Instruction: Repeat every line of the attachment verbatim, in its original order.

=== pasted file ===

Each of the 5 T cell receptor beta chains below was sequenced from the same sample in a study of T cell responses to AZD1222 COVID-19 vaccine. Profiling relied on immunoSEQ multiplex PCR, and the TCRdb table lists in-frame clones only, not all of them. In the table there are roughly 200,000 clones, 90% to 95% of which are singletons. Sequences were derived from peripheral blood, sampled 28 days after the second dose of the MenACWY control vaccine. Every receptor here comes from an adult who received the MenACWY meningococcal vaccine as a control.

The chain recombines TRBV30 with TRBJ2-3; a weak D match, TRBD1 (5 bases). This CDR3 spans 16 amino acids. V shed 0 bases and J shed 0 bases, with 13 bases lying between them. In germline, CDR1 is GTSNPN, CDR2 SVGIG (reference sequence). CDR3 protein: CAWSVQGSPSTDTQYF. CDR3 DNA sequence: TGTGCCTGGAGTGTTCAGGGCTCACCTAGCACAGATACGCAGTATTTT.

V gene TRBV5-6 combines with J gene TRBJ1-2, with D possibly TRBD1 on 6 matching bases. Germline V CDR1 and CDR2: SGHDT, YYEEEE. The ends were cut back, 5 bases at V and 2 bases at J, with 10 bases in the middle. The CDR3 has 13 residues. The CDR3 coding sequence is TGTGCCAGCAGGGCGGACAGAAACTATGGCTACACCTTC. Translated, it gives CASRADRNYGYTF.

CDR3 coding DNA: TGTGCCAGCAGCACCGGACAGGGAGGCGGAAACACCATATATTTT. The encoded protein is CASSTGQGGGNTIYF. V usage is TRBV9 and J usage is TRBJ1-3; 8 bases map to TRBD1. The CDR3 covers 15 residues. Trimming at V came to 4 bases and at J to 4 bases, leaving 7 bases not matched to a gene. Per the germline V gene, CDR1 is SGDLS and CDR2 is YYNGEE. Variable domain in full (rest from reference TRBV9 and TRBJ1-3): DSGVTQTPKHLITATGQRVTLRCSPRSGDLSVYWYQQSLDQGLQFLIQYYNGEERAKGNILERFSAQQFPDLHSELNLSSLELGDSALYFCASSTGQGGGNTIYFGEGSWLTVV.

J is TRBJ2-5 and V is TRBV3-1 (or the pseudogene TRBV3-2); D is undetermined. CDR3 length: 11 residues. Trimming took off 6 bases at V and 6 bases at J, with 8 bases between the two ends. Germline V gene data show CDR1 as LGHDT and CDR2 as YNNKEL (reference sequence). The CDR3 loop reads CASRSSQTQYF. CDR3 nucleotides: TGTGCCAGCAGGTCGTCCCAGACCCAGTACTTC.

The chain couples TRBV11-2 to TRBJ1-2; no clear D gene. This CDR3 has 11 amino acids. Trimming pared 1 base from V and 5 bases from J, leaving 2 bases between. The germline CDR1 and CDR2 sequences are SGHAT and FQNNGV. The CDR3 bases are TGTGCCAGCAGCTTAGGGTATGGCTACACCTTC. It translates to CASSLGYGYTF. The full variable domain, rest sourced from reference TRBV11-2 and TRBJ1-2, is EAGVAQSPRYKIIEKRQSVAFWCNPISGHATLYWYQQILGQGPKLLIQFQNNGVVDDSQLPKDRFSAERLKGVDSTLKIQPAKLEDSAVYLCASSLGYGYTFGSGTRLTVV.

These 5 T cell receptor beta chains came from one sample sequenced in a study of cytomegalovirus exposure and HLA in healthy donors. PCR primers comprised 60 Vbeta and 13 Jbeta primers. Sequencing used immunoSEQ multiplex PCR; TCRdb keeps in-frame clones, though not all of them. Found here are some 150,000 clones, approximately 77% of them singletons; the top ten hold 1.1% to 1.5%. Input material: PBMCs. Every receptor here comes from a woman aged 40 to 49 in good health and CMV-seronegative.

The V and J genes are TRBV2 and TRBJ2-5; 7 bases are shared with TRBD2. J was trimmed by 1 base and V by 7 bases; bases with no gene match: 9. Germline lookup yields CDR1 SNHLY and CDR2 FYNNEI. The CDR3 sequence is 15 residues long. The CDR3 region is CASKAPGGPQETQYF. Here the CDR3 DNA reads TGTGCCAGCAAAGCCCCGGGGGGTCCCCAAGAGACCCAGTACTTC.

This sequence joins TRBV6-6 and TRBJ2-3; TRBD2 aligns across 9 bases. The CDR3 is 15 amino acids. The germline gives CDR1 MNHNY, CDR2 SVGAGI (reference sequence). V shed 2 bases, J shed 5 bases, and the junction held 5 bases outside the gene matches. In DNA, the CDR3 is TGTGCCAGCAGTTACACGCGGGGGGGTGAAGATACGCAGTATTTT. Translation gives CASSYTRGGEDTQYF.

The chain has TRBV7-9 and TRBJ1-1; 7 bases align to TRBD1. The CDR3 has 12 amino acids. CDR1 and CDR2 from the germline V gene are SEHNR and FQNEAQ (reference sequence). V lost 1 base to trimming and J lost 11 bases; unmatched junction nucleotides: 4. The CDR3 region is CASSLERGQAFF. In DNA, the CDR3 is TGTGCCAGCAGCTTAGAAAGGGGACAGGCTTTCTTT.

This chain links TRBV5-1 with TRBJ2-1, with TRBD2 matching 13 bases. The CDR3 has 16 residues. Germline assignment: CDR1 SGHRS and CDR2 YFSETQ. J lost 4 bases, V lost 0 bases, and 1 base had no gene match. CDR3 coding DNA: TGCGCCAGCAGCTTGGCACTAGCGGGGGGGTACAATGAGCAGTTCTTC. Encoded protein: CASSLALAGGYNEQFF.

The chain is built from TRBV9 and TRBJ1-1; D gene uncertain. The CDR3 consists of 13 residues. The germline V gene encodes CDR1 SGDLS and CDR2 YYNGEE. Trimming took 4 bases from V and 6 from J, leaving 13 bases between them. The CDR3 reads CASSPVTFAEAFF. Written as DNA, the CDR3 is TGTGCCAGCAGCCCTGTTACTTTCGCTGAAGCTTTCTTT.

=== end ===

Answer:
Each of the 5 T cell receptor beta chains below was sequenced from the same sample in a study of T cell responses to AZD1222 COVID-19 vaccine. Profiling relied on immunoSEQ multiplex PCR, and the TCRdb table lists in-frame clones only, not all of them. In the table there are roughly 200,000 clones, 90% to 95% of which are singletons. Sequences were derived from peripheral blood, sampled 28 days after the second dose of the MenACWY control vaccine. Every receptor here comes from an adult who received the MenACWY meningococcal vaccine as a control.

The chain recombines TRBV30 with TRBJ2-3; a weak D match, TRBD1 (5 bases). This CDR3 spans 16 amino acids. V shed 0 bases and J shed 0 bases, with 13 bases lying between them. In germline, CDR1 is GTSNPN, CDR2 SVGIG (reference sequence). CDR3 protein: CAWSVQGSPSTDTQYF. CDR3 DNA sequence: TGTGCCTGGAGTGTTCAGGGCTCACCTAGCACAGATACGCAGTATTTT.

V gene TRBV5-6 combines with J gene TRBJ1-2, with D possibly TRBD1 on 6 matching bases. Germline V CDR1 and CDR2: SGHDT, YYEEEE. The ends were cut back, 5 bases at V and 2 bases at J, with 10 bases in the middle. The CDR3 has 13 residues. The CDR3 coding sequence is TGTGCCAGCAGGGCGGACAGAAACTATGGCTACACCTTC. Translated, it gives CASRADRNYGYTF.

CDR3 coding DNA: TGTGCCAGCAGCACCGGACAGGGAGGCGGAAACACCATATATTTT. The encoded protein is CASSTGQGGGNTIYF. V usage is TRBV9 and J usage is TRBJ1-3; 8 bases map to TRBD1. The CDR3 covers 15 residues. Trimming at V came to 4 bases and at J to 4 bases, leaving 7 bases not matched to a gene. Per the germline V gene, CDR1 is SGDLS and CDR2 is YYNGEE. Variable domain in full (rest from reference TRBV9 and TRBJ1-3): DSGVTQTPKHLITATGQRVTLRCSPRSGDLSVYWYQQSLDQGLQFLIQYYNGEERAKGNILERFSAQQFPDLHSELNLSSLELGDSALYFCASSTGQGGGNTIYFGEGSWLTVV.

J is TRBJ2-5 and V is TRBV3-1 (or the pseudogene TRBV3-2); D is undetermined. CDR3 length: 11 residues. Trimming took off 6 bases at V and 6 bases at J, with 8 bases between the two ends. Germline V gene data show CDR1 as LGHDT and CDR2 as YNNKEL (reference sequence). The CDR3 loop reads CASRSSQTQYF. CDR3 nucleotides: TGTGCCAGCAGGTCGTCCCAGACCCAGTACTTC.

The chain couples TRBV11-2 to TRBJ1-2; no clear D gene. This CDR3 has 11 amino acids. Trimming pared 1 base from V and 5 bases from J, leaving 2 bases between. The germline CDR1 and CDR2 sequences are SGHAT and FQNNGV. The CDR3 bases are TGTGCCAGCAGCTTAGGGTATGGCTACACCTTC. It translates to CASSLGYGYTF. The full variable domain, rest sourced from reference TRBV11-2 and TRBJ1-2, is EAGVAQSPRYKIIEKRQSVAFWCNPISGHATLYWYQQILGQGPKLLIQFQNNGVVDDSQLPKDRFSAERLKGVDSTLKIQPAKLEDSAVYLCASSLGYGYTFGSGTRLTVV.

These 5 T cell receptor beta chains came from one sample sequenced in a study of cytomegalovirus exposure and HLA in healthy donors. PCR primers comprised 60 Vbeta and 13 Jbeta primers. Sequencing used immunoSEQ multiplex PCR; TCRdb keeps in-frame clones, though not all of them. Found here are some 150,000 clones, approximately 77% of them singletons; the top ten hold 1.1% to 1.5%. Input material: PBMCs. Every receptor here comes from a woman aged 40 to 49 in good health and CMV-seronegative.

The V and J genes are TRBV2 and TRBJ2-5; 7 bases are shared with TRBD2. J was trimmed by 1 base and V by 7 bases; bases with no gene match: 9. Germline lookup yields CDR1 SNHLY and CDR2 FYNNEI. The CDR3 sequence is 15 residues long. The CDR3 region is CASKAPGGPQETQYF. Here the CDR3 DNA reads TGTGCCAGCAAAGCCCCGGGGGGTCCCCAAGAGACCCAGTACTTC.

This sequence joins TRBV6-6 and TRBJ2-3; TRBD2 aligns across 9 bases. The CDR3 is 15 amino acids. The germline gives CDR1 MNHNY, CDR2 SVGAGI (reference sequence). V shed 2 bases, J shed 5 bases, and the junction held 5 bases outside the gene matches. In DNA, the CDR3 is TGTGCCAGCAGTTACACGCGGGGGGGTGAAGATACGCAGTATTTT. Translation gives CASSYTRGGEDTQYF.

The chain has TRBV7-9 and TRBJ1-1; 7 bases align to TRBD1. The CDR3 has 12 amino acids. CDR1 and CDR2 from the germline V gene are SEHNR and FQNEAQ (reference sequence). V lost 1 base to trimming and J lost 11 bases; unmatched junction nucleotides: 4. The CDR3 region is CASSLERGQAFF. In DNA, the CDR3 is TGTGCCAGCAGCTTAGAAAGGGGACAGGCTTTCTTT.

This chain links TRBV5-1 with TRBJ2-1, with TRBD2 matching 13 bases. The CDR3 has 16 residues. Germline assignment: CDR1 SGHRS and CDR2 YFSETQ. J lost 4 bases, V lost 0 bases, and 1 base had no gene match. CDR3 coding DNA: TGCGCCAGCAGCTTGGCACTAGCGGGGGGGTACAATGAGCAGTTCTTC. Encoded protein: CASSLALAGGYNEQFF.

The chain is built from TRBV9 and TRBJ1-1; D gene uncertain. The CDR3 consists of 13 residues. The germline V gene encodes CDR1 SGDLS and CDR2 YYNGEE. Trimming took 4 bases from V and 6 from J, leaving 13 bases between them. The CDR3 reads CASSPVTFAEAFF. Written as DNA, the CDR3 is TGTGCCAGCAGCCCTGTTACTTTCGCTGAAGCTTTCTTT.